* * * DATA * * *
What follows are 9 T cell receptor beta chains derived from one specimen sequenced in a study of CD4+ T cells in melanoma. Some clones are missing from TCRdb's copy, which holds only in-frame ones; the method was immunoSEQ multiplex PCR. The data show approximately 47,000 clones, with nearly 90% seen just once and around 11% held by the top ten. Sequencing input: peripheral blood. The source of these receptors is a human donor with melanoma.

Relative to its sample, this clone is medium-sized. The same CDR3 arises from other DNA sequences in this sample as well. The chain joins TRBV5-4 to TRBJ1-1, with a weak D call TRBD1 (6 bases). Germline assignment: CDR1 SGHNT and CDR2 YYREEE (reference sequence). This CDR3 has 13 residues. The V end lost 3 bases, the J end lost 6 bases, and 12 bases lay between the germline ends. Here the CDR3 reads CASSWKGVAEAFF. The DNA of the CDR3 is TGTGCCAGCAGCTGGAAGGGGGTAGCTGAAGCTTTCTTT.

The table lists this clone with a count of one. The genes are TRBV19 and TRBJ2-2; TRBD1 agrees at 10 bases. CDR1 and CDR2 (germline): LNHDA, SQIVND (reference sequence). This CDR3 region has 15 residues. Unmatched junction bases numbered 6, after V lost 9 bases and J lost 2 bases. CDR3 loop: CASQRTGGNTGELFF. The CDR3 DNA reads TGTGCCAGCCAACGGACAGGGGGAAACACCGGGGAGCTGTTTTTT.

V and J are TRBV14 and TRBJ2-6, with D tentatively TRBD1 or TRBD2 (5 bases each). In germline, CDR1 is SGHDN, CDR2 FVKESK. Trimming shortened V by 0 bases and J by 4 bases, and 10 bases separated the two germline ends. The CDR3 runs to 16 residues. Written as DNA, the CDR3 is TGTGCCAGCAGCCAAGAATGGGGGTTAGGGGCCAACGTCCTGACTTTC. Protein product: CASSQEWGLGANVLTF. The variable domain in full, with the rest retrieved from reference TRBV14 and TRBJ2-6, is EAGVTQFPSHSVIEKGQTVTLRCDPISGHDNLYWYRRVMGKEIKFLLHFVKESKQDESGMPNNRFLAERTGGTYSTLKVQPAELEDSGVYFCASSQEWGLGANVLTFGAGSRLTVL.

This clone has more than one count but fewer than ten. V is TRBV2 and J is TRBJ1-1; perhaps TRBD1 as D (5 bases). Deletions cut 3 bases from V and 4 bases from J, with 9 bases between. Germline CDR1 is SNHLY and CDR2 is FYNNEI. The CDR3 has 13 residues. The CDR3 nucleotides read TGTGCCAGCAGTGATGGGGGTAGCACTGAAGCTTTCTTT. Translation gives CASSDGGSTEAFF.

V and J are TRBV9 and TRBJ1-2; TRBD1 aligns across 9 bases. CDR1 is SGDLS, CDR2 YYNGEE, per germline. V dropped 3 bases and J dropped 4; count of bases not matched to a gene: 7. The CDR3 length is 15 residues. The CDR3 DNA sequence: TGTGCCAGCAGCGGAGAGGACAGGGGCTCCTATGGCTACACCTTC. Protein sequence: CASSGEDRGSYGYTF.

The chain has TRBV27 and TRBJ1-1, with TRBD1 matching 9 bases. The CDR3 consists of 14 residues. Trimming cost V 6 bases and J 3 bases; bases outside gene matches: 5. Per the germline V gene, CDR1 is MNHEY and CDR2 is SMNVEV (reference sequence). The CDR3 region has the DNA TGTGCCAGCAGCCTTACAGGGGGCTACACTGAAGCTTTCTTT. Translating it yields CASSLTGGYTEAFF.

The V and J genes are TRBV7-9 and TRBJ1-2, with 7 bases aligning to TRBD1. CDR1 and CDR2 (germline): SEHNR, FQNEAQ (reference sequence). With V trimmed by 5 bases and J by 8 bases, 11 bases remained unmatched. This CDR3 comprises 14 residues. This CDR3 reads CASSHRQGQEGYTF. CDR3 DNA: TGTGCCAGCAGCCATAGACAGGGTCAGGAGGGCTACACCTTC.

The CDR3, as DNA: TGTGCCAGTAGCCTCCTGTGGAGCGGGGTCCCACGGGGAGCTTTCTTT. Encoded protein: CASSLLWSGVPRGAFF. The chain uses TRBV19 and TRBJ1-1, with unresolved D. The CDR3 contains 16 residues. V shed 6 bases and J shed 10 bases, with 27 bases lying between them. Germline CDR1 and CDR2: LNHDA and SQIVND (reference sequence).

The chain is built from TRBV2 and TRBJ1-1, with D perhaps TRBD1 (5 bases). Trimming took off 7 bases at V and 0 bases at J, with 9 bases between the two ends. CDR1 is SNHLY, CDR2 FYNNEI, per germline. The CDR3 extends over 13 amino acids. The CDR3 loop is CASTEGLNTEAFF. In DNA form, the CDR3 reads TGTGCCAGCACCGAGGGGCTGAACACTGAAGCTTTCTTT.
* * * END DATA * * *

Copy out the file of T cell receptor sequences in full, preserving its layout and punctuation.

What follows are 9 T cell receptor beta chains derived from one specimen sequenced in a study of CD4+ T cells in melanoma. Some clones are missing from TCRdb's copy, which holds only in-frame ones; the method was immunoSEQ multiplex PCR. The data show approximately 47,000 clones, with nearly 90% seen just once and around 11% held by the top ten. Sequencing input: peripheral blood. The source of these receptors is a human donor with melanoma.

Relative to its sample, this clone is medium-sized. The same CDR3 arises from other DNA sequences in this sample as well. The chain joins TRBV5-4 to TRBJ1-1, with a weak D call TRBD1 (6 bases). Germline assignment: CDR1 SGHNT and CDR2 YYREEE (reference sequence). This CDR3 has 13 residues. The V end lost 3 bases, the J end lost 6 bases, and 12 bases lay between the germline ends. Here the CDR3 reads CASSWKGVAEAFF. The DNA of the CDR3 is TGTGCCAGCAGCTGGAAGGGGGTAGCTGAAGCTTTCTTT.

The table lists this clone with a count of one. The genes are TRBV19 and TRBJ2-2; TRBD1 agrees at 10 bases. CDR1 and CDR2 (germline): LNHDA, SQIVND (reference sequence). This CDR3 region has 15 residues. Unmatched junction bases numbered 6, after V lost 9 bases and J lost 2 bases. CDR3 loop: CASQRTGGNTGELFF. The CDR3 DNA reads TGTGCCAGCCAACGGACAGGGGGAAACACCGGGGAGCTGTTTTTT.

V and J are TRBV14 and TRBJ2-6, with D tentatively TRBD1 or TRBD2 (5 bases each). In germline, CDR1 is SGHDN, CDR2 FVKESK. Trimming shortened V by 0 bases and J by 4 bases, and 10 bases separated the two germline ends. The CDR3 runs to 16 residues. Written as DNA, the CDR3 is TGTGCCAGCAGCCAAGAATGGGGGTTAGGGGCCAACGTCCTGACTTTC. Protein product: CASSQEWGLGANVLTF. The variable domain in full, with the rest retrieved from reference TRBV14 and TRBJ2-6, is EAGVTQFPSHSVIEKGQTVTLRCDPISGHDNLYWYRRVMGKEIKFLLHFVKESKQDESGMPNNRFLAERTGGTYSTLKVQPAELEDSGVYFCASSQEWGLGANVLTFGAGSRLTVL.

This clone has more than one count but fewer than ten. V is TRBV2 and J is TRBJ1-1; perhaps TRBD1 as D (5 bases). Deletions cut 3 bases from V and 4 bases from J, with 9 bases between. Germline CDR1 is SNHLY and CDR2 is FYNNEI. The CDR3 has 13 residues. The CDR3 nucleotides read TGTGCCAGCAGTGATGGGGGTAGCACTGAAGCTTTCTTT. Translation gives CASSDGGSTEAFF.

V and J are TRBV9 and TRBJ1-2; TRBD1 aligns across 9 bases. CDR1 is SGDLS, CDR2 YYNGEE, per germline. V dropped 3 bases and J dropped 4; count of bases not matched to a gene: 7. The CDR3 length is 15 residues. The CDR3 DNA sequence: TGTGCCAGCAGCGGAGAGGACAGGGGCTCCTATGGCTACACCTTC. Protein sequence: CASSGEDRGSYGYTF.

The chain has TRBV27 and TRBJ1-1, with TRBD1 matching 9 bases. The CDR3 consists of 14 residues. Trimming cost V 6 bases and J 3 bases; bases outside gene matches: 5. Per the germline V gene, CDR1 is MNHEY and CDR2 is SMNVEV (reference sequence). The CDR3 region has the DNA TGTGCCAGCAGCCTTACAGGGGGCTACACTGAAGCTTTCTTT. Translating it yields CASSLTGGYTEAFF.

The V and J genes are TRBV7-9 and TRBJ1-2, with 7 bases aligning to TRBD1. CDR1 and CDR2 (germline): SEHNR, FQNEAQ (reference sequence). With V trimmed by 5 bases and J by 8 bases, 11 bases remained unmatched. This CDR3 comprises 14 residues. This CDR3 reads CASSHRQGQEGYTF. CDR3 DNA: TGTGCCAGCAGCCATAGACAGGGTCAGGAGGGCTACACCTTC.

The CDR3, as DNA: TGTGCCAGTAGCCTCCTGTGGAGCGGGGTCCCACGGGGAGCTTTCTTT. Encoded protein: CASSLLWSGVPRGAFF. The chain uses TRBV19 and TRBJ1-1, with unresolved D. The CDR3 contains 16 residues. V shed 6 bases and J shed 10 bases, with 27 bases lying between them. Germline CDR1 and CDR2: LNHDA and SQIVND (reference sequence).

The chain is built from TRBV2 and TRBJ1-1, with D perhaps TRBD1 (5 bases). Trimming took off 7 bases at V and 0 bases at J, with 9 bases between the two ends. CDR1 is SNHLY, CDR2 FYNNEI, per germline. The CDR3 extends over 13 amino acids. The CDR3 loop is CASTEGLNTEAFF. In DNA form, the CDR3 reads TGTGCCAGCACCGAGGGGCTGAACACTGAAGCTTTCTTT.